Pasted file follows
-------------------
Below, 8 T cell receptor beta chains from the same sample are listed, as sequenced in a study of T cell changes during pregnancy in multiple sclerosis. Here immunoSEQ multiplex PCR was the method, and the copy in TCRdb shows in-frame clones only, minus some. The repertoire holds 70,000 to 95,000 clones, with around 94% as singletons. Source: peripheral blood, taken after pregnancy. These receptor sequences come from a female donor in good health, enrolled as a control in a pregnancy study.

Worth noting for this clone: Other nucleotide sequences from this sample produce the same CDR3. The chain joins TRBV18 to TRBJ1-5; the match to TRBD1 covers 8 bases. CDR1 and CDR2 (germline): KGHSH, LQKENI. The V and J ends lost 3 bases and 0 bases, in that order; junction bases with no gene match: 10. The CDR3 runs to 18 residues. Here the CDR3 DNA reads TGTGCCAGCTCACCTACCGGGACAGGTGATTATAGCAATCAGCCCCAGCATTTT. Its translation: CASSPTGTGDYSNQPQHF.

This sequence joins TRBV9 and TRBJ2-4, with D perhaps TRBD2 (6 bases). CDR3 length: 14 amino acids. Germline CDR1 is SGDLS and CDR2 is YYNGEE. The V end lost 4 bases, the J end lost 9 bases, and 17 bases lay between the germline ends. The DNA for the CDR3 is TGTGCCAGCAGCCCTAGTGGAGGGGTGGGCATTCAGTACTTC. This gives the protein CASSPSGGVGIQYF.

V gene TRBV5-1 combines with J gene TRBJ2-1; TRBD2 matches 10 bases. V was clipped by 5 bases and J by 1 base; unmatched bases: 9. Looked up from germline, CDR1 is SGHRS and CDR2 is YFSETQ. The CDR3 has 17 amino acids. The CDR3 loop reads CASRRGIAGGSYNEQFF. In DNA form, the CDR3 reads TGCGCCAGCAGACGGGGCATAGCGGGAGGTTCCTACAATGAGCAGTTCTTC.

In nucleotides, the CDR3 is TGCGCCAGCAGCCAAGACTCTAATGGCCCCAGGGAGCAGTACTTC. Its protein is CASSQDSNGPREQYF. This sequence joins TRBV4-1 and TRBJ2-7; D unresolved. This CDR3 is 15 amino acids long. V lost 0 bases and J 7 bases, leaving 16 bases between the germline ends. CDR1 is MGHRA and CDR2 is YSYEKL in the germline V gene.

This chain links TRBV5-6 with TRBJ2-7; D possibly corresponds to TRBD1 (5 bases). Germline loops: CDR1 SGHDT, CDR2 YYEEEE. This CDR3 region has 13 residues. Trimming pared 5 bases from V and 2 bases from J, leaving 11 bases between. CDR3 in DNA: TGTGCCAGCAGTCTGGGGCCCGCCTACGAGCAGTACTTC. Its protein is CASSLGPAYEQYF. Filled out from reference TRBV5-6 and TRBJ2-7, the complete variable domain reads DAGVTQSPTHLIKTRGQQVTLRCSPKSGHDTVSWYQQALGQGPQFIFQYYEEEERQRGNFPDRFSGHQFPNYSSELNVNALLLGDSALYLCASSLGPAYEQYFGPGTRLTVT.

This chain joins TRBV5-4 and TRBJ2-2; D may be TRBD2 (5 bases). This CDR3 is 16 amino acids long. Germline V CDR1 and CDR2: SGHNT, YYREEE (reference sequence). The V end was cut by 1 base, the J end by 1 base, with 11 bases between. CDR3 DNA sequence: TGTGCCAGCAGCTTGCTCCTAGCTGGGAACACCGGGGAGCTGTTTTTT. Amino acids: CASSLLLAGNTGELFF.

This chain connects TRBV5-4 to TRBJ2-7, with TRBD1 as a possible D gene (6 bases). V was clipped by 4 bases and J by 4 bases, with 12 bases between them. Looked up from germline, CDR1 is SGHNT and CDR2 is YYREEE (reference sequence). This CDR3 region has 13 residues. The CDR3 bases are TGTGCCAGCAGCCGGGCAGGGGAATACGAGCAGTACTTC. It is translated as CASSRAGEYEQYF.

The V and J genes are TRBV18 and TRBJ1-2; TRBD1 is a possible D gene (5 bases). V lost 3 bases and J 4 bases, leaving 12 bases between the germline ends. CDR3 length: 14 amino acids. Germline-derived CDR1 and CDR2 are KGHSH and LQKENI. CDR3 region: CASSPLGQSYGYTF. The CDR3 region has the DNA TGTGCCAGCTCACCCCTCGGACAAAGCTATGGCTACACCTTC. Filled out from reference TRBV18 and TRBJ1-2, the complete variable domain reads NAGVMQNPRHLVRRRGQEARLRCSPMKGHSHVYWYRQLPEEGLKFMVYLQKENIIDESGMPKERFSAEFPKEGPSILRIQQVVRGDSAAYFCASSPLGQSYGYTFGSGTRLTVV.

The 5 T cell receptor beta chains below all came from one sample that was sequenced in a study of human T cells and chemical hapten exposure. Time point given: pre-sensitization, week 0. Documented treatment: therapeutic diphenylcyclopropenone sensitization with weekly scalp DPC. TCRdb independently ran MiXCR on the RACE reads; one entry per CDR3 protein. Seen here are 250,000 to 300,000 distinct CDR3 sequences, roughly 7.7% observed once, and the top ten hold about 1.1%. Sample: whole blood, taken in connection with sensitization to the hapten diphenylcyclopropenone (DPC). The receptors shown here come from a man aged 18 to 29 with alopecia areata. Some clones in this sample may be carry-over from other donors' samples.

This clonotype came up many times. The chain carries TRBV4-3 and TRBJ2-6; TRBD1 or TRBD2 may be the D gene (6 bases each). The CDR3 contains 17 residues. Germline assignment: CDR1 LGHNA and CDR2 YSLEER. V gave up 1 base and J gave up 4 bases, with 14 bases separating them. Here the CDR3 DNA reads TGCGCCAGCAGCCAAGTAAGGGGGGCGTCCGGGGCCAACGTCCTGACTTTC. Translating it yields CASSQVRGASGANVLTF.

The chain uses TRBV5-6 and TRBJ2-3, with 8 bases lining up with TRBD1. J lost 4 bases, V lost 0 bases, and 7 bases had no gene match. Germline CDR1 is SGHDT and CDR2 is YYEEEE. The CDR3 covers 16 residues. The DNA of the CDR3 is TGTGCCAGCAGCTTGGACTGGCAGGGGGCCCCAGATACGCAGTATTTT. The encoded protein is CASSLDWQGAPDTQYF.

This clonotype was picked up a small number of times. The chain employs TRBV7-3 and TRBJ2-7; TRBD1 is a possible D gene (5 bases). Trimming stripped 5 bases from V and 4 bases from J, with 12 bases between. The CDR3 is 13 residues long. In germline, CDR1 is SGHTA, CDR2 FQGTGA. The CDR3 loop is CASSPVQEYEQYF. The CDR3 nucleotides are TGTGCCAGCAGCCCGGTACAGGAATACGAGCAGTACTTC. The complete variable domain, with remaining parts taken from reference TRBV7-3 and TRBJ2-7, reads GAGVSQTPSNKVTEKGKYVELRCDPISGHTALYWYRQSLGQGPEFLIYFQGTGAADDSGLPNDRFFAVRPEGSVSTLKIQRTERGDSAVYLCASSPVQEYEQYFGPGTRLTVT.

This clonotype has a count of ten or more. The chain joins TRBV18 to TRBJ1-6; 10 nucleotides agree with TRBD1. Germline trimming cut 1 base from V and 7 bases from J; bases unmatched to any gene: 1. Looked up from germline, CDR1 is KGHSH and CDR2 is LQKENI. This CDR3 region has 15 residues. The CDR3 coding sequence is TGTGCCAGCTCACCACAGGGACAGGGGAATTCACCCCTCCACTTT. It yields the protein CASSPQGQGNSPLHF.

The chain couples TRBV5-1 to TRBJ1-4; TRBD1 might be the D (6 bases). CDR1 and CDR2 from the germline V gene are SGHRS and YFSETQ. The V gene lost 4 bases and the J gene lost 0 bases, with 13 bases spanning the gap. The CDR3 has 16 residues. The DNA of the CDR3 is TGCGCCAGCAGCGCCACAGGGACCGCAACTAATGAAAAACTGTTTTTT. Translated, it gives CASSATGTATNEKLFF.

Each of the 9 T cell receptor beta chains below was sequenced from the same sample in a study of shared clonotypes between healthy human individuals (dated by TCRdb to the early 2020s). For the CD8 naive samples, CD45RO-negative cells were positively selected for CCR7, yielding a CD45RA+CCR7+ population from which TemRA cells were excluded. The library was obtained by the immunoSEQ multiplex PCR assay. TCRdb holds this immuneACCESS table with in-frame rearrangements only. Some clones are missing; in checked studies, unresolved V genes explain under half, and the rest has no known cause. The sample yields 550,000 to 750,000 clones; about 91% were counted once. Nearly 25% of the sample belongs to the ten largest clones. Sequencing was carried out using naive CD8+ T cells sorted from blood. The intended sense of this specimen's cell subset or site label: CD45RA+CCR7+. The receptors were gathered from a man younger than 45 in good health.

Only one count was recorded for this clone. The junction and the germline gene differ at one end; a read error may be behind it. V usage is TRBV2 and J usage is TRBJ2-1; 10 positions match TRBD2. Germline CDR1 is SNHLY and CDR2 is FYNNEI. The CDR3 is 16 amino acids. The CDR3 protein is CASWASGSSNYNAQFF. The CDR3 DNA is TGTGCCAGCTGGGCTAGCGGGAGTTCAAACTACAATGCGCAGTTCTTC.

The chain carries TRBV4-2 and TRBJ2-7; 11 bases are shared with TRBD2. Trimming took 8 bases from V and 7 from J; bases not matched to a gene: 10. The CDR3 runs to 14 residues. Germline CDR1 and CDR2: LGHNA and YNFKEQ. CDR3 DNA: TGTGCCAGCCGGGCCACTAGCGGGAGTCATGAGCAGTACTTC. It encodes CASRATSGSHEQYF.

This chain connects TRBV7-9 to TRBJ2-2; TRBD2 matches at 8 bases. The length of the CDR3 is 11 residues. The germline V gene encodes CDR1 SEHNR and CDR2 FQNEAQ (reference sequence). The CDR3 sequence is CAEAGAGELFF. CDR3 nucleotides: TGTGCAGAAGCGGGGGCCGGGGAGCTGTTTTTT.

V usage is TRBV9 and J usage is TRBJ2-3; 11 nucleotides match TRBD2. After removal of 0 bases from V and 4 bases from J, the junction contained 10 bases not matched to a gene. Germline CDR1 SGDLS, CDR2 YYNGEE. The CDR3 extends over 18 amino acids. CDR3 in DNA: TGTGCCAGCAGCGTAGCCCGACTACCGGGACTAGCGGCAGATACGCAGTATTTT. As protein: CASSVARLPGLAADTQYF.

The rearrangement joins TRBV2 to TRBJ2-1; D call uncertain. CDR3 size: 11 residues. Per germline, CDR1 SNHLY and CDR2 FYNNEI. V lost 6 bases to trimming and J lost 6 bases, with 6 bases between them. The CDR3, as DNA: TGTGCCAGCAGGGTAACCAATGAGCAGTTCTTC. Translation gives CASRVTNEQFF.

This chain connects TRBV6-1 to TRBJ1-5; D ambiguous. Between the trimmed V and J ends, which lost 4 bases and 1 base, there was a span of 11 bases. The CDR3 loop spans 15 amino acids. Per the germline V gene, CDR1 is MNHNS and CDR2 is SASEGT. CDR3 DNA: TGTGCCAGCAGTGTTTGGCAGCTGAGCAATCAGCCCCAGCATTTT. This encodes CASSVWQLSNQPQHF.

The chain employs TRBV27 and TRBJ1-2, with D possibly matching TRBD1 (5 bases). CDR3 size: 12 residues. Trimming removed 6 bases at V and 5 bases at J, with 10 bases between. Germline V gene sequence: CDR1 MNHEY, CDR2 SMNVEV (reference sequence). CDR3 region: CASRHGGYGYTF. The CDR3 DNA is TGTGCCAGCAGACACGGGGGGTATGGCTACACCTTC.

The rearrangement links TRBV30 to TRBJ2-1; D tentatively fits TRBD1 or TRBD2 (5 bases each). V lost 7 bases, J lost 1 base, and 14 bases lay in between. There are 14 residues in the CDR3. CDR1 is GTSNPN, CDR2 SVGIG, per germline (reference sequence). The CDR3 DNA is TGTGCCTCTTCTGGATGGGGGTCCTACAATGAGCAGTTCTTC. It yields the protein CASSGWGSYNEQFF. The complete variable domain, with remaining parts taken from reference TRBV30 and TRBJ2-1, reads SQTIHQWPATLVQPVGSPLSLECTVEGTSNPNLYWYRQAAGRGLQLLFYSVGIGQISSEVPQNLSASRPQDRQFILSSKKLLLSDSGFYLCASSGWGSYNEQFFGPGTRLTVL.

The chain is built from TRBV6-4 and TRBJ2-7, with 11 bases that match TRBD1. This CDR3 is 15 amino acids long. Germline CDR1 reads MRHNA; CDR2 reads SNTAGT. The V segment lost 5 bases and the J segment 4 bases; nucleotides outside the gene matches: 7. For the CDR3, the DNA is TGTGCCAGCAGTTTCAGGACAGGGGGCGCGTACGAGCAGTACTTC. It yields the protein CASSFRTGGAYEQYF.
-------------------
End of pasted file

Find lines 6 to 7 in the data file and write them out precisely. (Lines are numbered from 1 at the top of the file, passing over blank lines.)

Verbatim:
This chain links TRBV5-6 with TRBJ2-7; D possibly corresponds to TRBD1 (5 bases). Germline loops: CDR1 SGHDT, CDR2 YYEEEE. This CDR3 region has 13 residues. Trimming pared 5 bases from V and 2 bases from J, leaving 11 bases between. CDR3 in DNA: TGTGCCAGCAGTCTGGGGCCCGCCTACGAGCAGTACTTC. Its protein is CASSLGPAYEQYF. Filled out from reference TRBV5-6 and TRBJ2-7, the complete variable domain reads DAGVTQSPTHLIKTRGQQVTLRCSPKSGHDTVSWYQQALGQGPQFIFQYYEEEERQRGNFPDRFSGHQFPNYSSELNVNALLLGDSALYLCASSLGPAYEQYFGPGTRLTVT.

This chain joins TRBV5-4 and TRBJ2-2; D may be TRBD2 (5 bases). This CDR3 is 16 amino acids long. Germline V CDR1 and CDR2: SGHNT, YYREEE (reference sequence). The V end was cut by 1 base, the J end by 1 base, with 11 bases between. CDR3 DNA sequence: TGTGCCAGCAGCTTGCTCCTAGCTGGGAACACCGGGGAGCTGTTTTTT. Amino acids: CASSLLLAGNTGELFF.